I'll start off with the things I liked about it. First of all, it's culturally relevant. The culture wars are discussed, but this isn't a "be in the world but not part of the world" kind of book. This woman has lived and encourages other women to be culturally engaged too. She argues that women long for 7 things (again, not all inclusive of things women long for). The 7 things are: Significance, Beauty, Intimacy, Solitude, Financial Security, Legacy, and the Supernatural.

I found it really interesting, almost ironic, how in the chapter on Beauty, she was saying almost exactly the same things I just read in Female Chauvinist Pigs a few weeks ago. That women often confuse being "sexually liberated" (read, slutty) with true empowerment. It's kinda funny (in a good way) to me how two women with completely different worldviews and ways of life came to this same conclusion. She even quotes Ariel Levy (author of FCP) once! She also quotes Naomi Wolf's Beauty Myth several times. Haven't read it, but probably should since it's generally on every feminist "must read" list. So, common ground does exist between feminism and conservatism.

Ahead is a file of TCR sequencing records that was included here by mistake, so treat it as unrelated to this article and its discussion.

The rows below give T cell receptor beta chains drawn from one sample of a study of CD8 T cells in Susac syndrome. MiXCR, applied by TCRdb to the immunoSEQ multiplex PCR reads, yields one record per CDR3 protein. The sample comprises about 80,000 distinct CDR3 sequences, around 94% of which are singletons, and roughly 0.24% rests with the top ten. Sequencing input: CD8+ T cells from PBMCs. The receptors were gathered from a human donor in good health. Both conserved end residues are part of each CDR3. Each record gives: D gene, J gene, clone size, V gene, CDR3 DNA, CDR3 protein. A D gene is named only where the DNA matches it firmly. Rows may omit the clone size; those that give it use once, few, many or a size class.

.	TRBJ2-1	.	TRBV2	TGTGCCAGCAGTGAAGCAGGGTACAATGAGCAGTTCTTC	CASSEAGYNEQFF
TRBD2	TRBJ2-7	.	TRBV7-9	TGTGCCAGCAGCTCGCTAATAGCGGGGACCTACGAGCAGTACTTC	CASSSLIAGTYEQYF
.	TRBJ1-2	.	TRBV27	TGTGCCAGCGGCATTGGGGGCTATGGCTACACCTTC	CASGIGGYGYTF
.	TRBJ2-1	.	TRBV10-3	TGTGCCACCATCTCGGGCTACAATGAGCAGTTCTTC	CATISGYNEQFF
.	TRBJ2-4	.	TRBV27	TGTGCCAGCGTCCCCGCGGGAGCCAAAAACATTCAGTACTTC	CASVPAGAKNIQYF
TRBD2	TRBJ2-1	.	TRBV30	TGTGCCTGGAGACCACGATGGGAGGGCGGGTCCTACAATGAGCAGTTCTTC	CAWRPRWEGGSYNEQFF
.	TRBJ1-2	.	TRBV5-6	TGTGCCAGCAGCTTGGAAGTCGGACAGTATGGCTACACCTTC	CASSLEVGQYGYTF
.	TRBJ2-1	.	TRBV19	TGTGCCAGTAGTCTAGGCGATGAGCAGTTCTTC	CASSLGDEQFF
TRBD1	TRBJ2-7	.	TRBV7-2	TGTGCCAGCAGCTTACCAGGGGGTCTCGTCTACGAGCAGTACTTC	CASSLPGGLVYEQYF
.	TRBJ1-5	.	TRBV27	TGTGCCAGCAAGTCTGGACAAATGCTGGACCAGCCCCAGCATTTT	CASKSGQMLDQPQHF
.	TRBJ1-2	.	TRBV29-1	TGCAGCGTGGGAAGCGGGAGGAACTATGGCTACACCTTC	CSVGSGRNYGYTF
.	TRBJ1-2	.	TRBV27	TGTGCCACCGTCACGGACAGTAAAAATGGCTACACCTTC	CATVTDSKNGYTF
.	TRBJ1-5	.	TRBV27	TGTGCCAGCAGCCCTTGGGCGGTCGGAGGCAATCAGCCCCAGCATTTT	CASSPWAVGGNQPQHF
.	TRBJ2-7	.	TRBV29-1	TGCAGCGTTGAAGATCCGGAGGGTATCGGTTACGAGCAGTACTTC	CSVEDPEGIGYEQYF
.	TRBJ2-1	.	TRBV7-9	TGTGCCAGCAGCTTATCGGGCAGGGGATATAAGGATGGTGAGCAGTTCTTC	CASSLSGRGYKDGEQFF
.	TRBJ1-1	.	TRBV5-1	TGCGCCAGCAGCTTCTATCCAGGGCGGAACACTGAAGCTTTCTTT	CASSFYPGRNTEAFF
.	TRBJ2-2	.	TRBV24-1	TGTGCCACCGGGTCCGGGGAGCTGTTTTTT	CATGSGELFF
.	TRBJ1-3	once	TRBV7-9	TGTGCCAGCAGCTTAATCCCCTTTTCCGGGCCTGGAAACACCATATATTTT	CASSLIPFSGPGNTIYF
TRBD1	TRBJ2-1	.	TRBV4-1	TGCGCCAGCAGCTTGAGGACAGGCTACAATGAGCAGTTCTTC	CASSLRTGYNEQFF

She talks at great lengths about feminism and "traditionalism," and this kinda leads into the things I DIDN'T like about the book - she often pits them against each other. And then (indirectly) claims that she has found the perfect harmony between the two. She makes sweeping generalizations about both. I can say that many of the claims against feminism are either not true or exaggerated (i.e. feminists don't think women should marry or have kids or that feminism is somehow mutually exclusive from honor and integrity). I don't know as much about women who considers themselves traditionalists, but I can only assume some of the claims she makes about them are not true as well.